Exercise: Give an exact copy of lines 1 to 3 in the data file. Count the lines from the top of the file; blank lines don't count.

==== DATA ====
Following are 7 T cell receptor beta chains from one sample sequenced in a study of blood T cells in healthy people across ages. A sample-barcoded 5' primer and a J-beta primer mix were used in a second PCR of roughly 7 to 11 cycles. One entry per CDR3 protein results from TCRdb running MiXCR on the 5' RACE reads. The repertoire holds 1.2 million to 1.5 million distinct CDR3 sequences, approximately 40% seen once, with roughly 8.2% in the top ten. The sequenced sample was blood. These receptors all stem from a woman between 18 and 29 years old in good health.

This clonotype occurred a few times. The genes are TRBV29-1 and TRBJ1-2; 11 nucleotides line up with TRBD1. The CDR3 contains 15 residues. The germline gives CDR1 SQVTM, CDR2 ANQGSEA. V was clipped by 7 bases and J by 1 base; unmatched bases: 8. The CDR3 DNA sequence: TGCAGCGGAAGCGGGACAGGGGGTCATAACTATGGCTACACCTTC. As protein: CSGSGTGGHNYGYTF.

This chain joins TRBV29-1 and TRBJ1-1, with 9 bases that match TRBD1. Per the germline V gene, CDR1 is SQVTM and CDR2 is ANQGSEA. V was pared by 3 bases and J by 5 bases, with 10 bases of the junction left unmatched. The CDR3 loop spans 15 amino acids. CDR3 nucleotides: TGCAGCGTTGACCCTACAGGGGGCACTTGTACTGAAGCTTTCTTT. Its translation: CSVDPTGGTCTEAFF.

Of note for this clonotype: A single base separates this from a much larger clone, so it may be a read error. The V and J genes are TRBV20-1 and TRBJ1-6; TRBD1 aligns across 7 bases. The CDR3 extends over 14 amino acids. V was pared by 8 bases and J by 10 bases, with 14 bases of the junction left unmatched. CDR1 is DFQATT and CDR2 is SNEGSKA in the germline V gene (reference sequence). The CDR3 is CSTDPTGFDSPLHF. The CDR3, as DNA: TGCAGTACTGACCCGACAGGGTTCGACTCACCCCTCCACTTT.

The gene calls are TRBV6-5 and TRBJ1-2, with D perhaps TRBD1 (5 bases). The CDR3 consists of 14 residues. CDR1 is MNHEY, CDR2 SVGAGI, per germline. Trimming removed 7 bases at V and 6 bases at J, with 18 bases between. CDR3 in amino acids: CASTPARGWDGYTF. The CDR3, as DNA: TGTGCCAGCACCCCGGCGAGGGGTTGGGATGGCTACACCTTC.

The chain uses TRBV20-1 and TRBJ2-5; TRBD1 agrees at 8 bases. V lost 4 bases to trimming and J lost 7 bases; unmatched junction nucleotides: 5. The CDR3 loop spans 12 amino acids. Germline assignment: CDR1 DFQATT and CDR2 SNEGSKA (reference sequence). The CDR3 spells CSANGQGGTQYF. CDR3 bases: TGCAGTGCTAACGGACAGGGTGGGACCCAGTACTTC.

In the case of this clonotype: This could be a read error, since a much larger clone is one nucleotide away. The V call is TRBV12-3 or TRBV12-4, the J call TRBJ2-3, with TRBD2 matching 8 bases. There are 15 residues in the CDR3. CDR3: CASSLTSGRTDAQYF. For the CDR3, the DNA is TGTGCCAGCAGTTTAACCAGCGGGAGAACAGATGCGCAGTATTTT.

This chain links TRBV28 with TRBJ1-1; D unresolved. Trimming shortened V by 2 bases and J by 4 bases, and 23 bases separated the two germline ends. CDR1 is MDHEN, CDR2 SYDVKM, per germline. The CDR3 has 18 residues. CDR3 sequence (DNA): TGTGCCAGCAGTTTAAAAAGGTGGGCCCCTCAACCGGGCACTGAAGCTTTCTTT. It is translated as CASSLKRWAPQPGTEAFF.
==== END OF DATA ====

Following are 7 T cell receptor beta chains from one sample sequenced in a study of blood T cells in healthy people across ages. A sample-barcoded 5' primer and a J-beta primer mix were used in a second PCR of roughly 7 to 11 cycles. One entry per CDR3 protein results from TCRdb running MiXCR on the 5' RACE reads. The repertoire holds 1.2 million to 1.5 million distinct CDR3 sequences, approximately 40% seen once, with roughly 8.2% in the top ten. The sequenced sample was blood. These receptors all stem from a woman between 18 and 29 years old in good health.

This clonotype occurred a few times. The genes are TRBV29-1 and TRBJ1-2; 11 nucleotides line up with TRBD1. The CDR3 contains 15 residues. The germline gives CDR1 SQVTM, CDR2 ANQGSEA. V was clipped by 7 bases and J by 1 base; unmatched bases: 8. The CDR3 DNA sequence: TGCAGCGGAAGCGGGACAGGGGGTCATAACTATGGCTACACCTTC. As protein: CSGSGTGGHNYGYTF.

This chain joins TRBV29-1 and TRBJ1-1, with 9 bases that match TRBD1. Per the germline V gene, CDR1 is SQVTM and CDR2 is ANQGSEA. V was pared by 3 bases and J by 5 bases, with 10 bases of the junction left unmatched. The CDR3 loop spans 15 amino acids. CDR3 nucleotides: TGCAGCGTTGACCCTACAGGGGGCACTTGTACTGAAGCTTTCTTT. Its translation: CSVDPTGGTCTEAFF.